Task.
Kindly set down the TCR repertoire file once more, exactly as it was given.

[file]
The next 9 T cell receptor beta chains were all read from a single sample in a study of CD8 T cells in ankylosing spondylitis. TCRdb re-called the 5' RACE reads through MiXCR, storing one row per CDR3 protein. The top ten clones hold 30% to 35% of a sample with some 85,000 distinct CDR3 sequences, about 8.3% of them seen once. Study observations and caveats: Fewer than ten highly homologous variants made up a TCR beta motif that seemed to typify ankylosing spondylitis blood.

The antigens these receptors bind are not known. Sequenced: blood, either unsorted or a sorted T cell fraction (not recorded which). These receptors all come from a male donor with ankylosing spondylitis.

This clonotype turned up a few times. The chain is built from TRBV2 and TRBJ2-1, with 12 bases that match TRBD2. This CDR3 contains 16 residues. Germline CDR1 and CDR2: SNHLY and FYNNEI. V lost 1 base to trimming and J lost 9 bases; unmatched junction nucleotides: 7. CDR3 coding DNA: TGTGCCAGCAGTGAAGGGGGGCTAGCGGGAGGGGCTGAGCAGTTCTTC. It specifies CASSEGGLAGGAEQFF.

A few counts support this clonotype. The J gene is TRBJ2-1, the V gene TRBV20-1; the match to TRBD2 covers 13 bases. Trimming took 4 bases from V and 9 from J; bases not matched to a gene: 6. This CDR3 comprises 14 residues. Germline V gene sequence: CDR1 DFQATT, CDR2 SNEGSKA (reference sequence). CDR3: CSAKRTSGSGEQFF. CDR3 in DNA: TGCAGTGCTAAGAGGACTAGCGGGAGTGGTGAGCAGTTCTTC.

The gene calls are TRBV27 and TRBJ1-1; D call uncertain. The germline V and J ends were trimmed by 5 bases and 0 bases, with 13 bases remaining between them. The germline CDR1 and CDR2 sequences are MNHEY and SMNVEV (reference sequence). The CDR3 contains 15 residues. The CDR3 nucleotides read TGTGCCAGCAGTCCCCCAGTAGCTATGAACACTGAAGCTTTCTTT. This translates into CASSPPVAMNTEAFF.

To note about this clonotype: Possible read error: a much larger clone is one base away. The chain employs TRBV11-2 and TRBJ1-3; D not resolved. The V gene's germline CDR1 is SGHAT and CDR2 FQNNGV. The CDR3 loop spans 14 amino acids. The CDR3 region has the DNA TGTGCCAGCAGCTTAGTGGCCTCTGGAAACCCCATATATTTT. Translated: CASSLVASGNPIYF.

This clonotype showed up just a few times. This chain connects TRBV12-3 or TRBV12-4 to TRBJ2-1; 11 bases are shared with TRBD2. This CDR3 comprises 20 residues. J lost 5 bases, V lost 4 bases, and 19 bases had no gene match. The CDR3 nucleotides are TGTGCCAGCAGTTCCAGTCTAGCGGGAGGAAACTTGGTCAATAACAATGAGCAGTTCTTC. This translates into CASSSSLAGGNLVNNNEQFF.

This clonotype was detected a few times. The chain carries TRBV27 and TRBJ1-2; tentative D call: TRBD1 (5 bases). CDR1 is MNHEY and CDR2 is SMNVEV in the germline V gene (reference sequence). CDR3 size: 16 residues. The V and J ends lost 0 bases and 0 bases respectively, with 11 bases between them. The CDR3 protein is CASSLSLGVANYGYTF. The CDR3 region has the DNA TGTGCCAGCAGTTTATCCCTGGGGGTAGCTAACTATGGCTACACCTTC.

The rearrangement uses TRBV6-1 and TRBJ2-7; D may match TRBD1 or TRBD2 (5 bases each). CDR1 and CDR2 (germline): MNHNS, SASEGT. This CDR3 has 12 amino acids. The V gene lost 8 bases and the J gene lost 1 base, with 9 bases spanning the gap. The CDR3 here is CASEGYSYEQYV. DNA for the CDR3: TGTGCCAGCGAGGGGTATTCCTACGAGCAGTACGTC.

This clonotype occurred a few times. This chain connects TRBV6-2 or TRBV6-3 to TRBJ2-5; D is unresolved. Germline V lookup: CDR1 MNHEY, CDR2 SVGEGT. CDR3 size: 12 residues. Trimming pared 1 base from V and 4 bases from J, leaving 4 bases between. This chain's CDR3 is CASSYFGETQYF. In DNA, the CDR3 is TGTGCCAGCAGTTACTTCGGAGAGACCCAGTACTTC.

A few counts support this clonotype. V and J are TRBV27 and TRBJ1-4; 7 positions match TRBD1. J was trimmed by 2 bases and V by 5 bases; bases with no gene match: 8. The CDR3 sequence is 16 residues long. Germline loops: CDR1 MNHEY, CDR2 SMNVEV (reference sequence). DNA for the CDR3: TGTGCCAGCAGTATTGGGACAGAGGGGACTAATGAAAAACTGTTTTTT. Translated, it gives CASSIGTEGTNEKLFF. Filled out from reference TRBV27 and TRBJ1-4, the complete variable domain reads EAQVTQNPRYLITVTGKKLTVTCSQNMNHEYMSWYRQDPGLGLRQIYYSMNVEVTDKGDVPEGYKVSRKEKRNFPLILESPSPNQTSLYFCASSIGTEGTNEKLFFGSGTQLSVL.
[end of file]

The next 9 T cell receptor beta chains were all read from a single sample in a study of CD8 T cells in ankylosing spondylitis. TCRdb re-called the 5' RACE reads through MiXCR, storing one row per CDR3 protein. The top ten clones hold 30% to 35% of a sample with some 85,000 distinct CDR3 sequences, about 8.3% of them seen once. Study observations and caveats: Fewer than ten highly homologous variants made up a TCR beta motif that seemed to typify ankylosing spondylitis blood.

The antigens these receptors bind are not known. Sequenced: blood, either unsorted or a sorted T cell fraction (not recorded which). These receptors all come from a male donor with ankylosing spondylitis.

This clonotype turned up a few times. The chain is built from TRBV2 and TRBJ2-1, with 12 bases that match TRBD2. This CDR3 contains 16 residues. Germline CDR1 and CDR2: SNHLY and FYNNEI. V lost 1 base to trimming and J lost 9 bases; unmatched junction nucleotides: 7. CDR3 coding DNA: TGTGCCAGCAGTGAAGGGGGGCTAGCGGGAGGGGCTGAGCAGTTCTTC. It specifies CASSEGGLAGGAEQFF.

A few counts support this clonotype. The J gene is TRBJ2-1, the V gene TRBV20-1; the match to TRBD2 covers 13 bases. Trimming took 4 bases from V and 9 from J; bases not matched to a gene: 6. This CDR3 comprises 14 residues. Germline V gene sequence: CDR1 DFQATT, CDR2 SNEGSKA (reference sequence). CDR3: CSAKRTSGSGEQFF. CDR3 in DNA: TGCAGTGCTAAGAGGACTAGCGGGAGTGGTGAGCAGTTCTTC.

The gene calls are TRBV27 and TRBJ1-1; D call uncertain. The germline V and J ends were trimmed by 5 bases and 0 bases, with 13 bases remaining between them. The germline CDR1 and CDR2 sequences are MNHEY and SMNVEV (reference sequence). The CDR3 contains 15 residues. The CDR3 nucleotides read TGTGCCAGCAGTCCCCCAGTAGCTATGAACACTGAAGCTTTCTTT. This translates into CASSPPVAMNTEAFF.

To note about this clonotype: Possible read error: a much larger clone is one base away. The chain employs TRBV11-2 and TRBJ1-3; D not resolved. The V gene's germline CDR1 is SGHAT and CDR2 FQNNGV. The CDR3 loop spans 14 amino acids. The CDR3 region has the DNA TGTGCCAGCAGCTTAGTGGCCTCTGGAAACCCCATATATTTT. Translated: CASSLVASGNPIYF.

This clonotype showed up just a few times. This chain connects TRBV12-3 or TRBV12-4 to TRBJ2-1; 11 bases are shared with TRBD2. This CDR3 comprises 20 residues. J lost 5 bases, V lost 4 bases, and 19 bases had no gene match. The CDR3 nucleotides are TGTGCCAGCAGTTCCAGTCTAGCGGGAGGAAACTTGGTCAATAACAATGAGCAGTTCTTC. This translates into CASSSSLAGGNLVNNNEQFF.

This clonotype was detected a few times. The chain carries TRBV27 and TRBJ1-2; tentative D call: TRBD1 (5 bases). CDR1 is MNHEY and CDR2 is SMNVEV in the germline V gene (reference sequence). CDR3 size: 16 residues. The V and J ends lost 0 bases and 0 bases respectively, with 11 bases between them. The CDR3 protein is CASSLSLGVANYGYTF. The CDR3 region has the DNA TGTGCCAGCAGTTTATCCCTGGGGGTAGCTAACTATGGCTACACCTTC.

The rearrangement uses TRBV6-1 and TRBJ2-7; D may match TRBD1 or TRBD2 (5 bases each). CDR1 and CDR2 (germline): MNHNS, SASEGT. This CDR3 has 12 amino acids. The V gene lost 8 bases and the J gene lost 1 base, with 9 bases spanning the gap. The CDR3 here is CASEGYSYEQYV. DNA for the CDR3: TGTGCCAGCGAGGGGTATTCCTACGAGCAGTACGTC.

This clonotype occurred a few times. This chain connects TRBV6-2 or TRBV6-3 to TRBJ2-5; D is unresolved. Germline V lookup: CDR1 MNHEY, CDR2 SVGEGT. CDR3 size: 12 residues. Trimming pared 1 base from V and 4 bases from J, leaving 4 bases between. This chain's CDR3 is CASSYFGETQYF. In DNA, the CDR3 is TGTGCCAGCAGTTACTTCGGAGAGACCCAGTACTTC.

A few counts support this clonotype. V and J are TRBV27 and TRBJ1-4; 7 positions match TRBD1. J was trimmed by 2 bases and V by 5 bases; bases with no gene match: 8. The CDR3 sequence is 16 residues long. Germline loops: CDR1 MNHEY, CDR2 SMNVEV (reference sequence). DNA for the CDR3: TGTGCCAGCAGTATTGGGACAGAGGGGACTAATGAAAAACTGTTTTTT. Translated, it gives CASSIGTEGTNEKLFF. Filled out from reference TRBV27 and TRBJ1-4, the complete variable domain reads EAQVTQNPRYLITVTGKKLTVTCSQNMNHEYMSWYRQDPGLGLRQIYYSMNVEVTDKGDVPEGYKVSRKEKRNFPLILESPSPNQTSLYFCASSIGTEGTNEKLFFGSGTQLSVL.